Monday, June 28, 2021

Wet on Wet Watercolor Painting of the Sphinx

I learned this wonderful painting in my Waldorf Handwork teacher training.

Like all Waldorf teacher trainings, we study more than the topic we'll be teaching. We study child development, the Waldorf curriculum for the grades, curative education, anthroposophy, eurythmy, painting, clay, and woodworking along with the fiber arts. I neglected to write up my notes from my Spring 2021 training (on Zoom), so I'd like to do that soon because my Summer 2021 training (in person) starts up July 5th -- a week from today!

Here are the notes on how to do this lovely painting. You'll notice starbursts on two of the paintings. This is because some salt from a previous activity was accidentally left on the tray where we soaked the paper. When salt meets wet watercolor paint, it gives that effect. The paper which was left in the paper the longest (mine) has the most salt on it.

Before beginning to paint, the children mixed their own paints from concentrate. This painting uses lemon yellow, golden yellow, vermilion, and ultramarine.

Notes on how to prepare paints and soak paper for wet-on-wet are found in my previous post, How to do Waldorf Watercolor Painting.

wiping the paper with a sponge to lift up the extra water

My teacher had us do a color exercise as the first step, so that we could experience the colors as a story on their own, before bringing in the form. The idea is that the form should arise naturally out of the relationship between the colors.

In this case, we are looking to see what happens when the colors meet each other, and we are practicing controlling and blending them. The ultramarine will represent the shadows. The vermillion will represent the desert sands and the body of the Sphinx. The golden / lemon yellow will represent the higher thinking of the Pharaoh, leading his subjects through clear thought.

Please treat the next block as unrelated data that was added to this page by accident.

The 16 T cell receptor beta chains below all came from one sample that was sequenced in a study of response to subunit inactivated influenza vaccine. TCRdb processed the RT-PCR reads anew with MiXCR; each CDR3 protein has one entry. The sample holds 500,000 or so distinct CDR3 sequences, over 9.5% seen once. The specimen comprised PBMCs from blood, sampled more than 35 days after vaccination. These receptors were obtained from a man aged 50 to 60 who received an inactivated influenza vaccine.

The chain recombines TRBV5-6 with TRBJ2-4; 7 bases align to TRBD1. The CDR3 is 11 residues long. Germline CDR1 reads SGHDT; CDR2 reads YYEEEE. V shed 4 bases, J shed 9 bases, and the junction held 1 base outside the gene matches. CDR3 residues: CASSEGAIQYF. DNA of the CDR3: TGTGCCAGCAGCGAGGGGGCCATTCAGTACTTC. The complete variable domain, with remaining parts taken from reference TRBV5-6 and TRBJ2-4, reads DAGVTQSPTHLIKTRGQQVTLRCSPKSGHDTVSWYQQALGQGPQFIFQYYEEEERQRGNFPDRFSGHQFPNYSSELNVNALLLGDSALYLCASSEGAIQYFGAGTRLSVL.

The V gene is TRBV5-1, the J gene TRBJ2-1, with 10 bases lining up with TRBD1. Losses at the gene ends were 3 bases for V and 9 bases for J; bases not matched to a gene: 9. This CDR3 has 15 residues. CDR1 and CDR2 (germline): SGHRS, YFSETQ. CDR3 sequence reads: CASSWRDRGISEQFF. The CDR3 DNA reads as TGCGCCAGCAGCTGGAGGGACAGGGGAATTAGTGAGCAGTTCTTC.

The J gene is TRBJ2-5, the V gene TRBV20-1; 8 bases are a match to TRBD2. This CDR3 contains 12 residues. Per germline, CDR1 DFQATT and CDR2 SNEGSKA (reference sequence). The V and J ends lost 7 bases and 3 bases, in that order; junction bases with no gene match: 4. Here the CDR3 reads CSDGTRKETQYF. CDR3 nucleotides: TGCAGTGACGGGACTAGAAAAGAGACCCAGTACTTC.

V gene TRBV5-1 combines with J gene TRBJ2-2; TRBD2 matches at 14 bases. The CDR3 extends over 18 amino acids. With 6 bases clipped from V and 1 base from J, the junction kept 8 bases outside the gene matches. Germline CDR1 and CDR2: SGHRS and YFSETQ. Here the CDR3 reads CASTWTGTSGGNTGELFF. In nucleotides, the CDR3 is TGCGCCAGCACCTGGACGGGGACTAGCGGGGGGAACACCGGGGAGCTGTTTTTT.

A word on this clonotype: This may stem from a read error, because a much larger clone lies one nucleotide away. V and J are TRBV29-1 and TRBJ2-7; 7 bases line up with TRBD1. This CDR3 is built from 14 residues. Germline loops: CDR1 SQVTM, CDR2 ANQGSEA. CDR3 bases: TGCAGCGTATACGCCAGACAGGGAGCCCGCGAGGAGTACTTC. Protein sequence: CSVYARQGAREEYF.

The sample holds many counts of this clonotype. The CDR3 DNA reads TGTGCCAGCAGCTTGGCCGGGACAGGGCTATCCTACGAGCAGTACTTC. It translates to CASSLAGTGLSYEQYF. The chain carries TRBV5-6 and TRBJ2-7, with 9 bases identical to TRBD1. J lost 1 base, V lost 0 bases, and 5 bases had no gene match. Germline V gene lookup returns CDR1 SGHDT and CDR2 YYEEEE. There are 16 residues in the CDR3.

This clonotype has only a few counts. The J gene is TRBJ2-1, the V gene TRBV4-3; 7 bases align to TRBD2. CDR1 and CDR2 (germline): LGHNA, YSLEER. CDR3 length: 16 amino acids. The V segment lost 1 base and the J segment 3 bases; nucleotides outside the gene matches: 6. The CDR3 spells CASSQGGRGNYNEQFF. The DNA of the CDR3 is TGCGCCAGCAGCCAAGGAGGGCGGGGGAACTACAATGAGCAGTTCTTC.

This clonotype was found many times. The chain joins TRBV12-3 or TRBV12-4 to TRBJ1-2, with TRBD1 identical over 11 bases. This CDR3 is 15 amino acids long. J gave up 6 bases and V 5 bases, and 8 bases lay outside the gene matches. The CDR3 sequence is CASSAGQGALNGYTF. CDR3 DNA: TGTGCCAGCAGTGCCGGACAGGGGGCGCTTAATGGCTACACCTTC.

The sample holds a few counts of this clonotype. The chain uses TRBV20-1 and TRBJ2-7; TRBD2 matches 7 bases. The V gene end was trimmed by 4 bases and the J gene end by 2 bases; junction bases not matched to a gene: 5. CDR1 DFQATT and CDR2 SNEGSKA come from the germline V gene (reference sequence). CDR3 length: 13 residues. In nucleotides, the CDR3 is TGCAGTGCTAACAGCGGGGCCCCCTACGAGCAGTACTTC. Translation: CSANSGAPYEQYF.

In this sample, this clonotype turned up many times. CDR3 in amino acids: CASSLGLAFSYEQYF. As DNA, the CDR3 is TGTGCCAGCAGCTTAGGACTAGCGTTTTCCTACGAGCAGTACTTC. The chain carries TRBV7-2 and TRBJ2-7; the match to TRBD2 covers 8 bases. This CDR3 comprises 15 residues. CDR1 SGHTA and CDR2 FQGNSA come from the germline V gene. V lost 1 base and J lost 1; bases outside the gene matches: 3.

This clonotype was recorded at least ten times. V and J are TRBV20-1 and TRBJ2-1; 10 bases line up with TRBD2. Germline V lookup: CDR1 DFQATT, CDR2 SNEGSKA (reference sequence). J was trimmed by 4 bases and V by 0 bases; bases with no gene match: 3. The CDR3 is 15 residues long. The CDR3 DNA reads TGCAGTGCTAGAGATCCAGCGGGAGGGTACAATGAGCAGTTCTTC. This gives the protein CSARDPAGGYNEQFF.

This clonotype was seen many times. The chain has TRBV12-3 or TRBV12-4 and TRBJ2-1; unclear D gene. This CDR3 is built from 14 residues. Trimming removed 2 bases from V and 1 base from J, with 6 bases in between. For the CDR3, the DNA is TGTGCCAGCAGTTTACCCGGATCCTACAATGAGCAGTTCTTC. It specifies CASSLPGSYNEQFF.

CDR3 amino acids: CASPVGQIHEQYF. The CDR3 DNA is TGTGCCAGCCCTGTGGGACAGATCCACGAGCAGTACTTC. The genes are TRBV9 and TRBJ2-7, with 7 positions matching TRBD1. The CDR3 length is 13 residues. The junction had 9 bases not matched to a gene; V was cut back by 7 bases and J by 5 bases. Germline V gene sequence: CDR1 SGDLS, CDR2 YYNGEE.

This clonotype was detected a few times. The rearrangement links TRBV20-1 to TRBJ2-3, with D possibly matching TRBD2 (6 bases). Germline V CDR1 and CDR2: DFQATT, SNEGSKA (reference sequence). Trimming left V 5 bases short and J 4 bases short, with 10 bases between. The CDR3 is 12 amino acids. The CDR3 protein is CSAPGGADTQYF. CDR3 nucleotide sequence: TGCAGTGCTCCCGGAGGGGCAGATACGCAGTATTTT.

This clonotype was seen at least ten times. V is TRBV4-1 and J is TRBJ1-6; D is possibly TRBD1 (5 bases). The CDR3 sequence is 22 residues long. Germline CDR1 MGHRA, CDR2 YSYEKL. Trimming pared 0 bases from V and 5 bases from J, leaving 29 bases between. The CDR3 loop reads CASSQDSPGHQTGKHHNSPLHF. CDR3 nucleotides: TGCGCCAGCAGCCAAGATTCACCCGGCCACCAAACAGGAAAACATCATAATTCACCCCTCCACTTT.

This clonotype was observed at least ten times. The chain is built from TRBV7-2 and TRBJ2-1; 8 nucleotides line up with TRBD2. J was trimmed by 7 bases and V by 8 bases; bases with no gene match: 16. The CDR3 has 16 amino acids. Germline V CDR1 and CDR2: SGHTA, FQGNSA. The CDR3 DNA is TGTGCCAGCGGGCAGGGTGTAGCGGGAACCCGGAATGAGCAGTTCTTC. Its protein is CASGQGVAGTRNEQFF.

This painting builds on the Thinking / Feeling / Willing parts of the complex human being which are studied in the Man & Animal block in 4th grade.

willing - bull - rhythmical and digestive processes

feeling - lion - passion, power, movement, strength, variety of activities

thinking - eagle - high flying, can see over all, can go from place to place freely, airy realm, movement, mobility

ego - I - higher directed

The Sphinx represents the new consciousness that occurs during the Egyptian cultural age. Ego is penetrating more deeply into our physicality. The statue itself is like a human being coming out of an animal. However, as the Sphinx shows, the pharaoh was the one who had that new level of thinking. He did not consider his subjects, who were using their powerful physical strength to build his pyramids and his temples, to be his equal.

Color Exercise
vermilion, lemon or golden, ultramarine

This color mixing happens on the diagonal. Let them be wet and blend.

Step 1 - bring vermilion from the lower left corner upwards to the upper right corner but do not go all the way (2/3 of the paper)

Step 2 - bring golden from the upper right downwards to the vermilion

Step 3 - bring ultramarine very strong from the lower left corner upwards part way

for the form painting, I recommend having both lemon and golden, as well as the vermilion and the ultramarine

Lion with upright, alert, awake head of man

Head is lifted up and lemon yellow shows the clarity of thinking

She suggests having had the Sphinx up as a chalkboard drawing for quite a while first so that they know it well. We did the Sphinx painting as our culminating activity for Ancient Egypt.

Same beginning (vermillion in diagonal lower 2/3 and golden in diagonal upper 1/3) and then paint with blue everywhere the Sphinx is not. Blend the blue line into background to be the shadow (this is tricky, and many of my students ended up with outlining).

NO GREEN! No matter what, do not allow green to form (this is also tricky).

Add lemon to face to brighten it. If you do this painting correctly, the lemon will be right at the Pharaoh's forehead, where his clear higher thinking is.

My teacher, who has done this painting several times, was an absolute expert at going back and adding details such as the cobra on the headdress and the braiding of the beard!

my first attempt
my amazing painting teacher!
(above and below)
our inspiration

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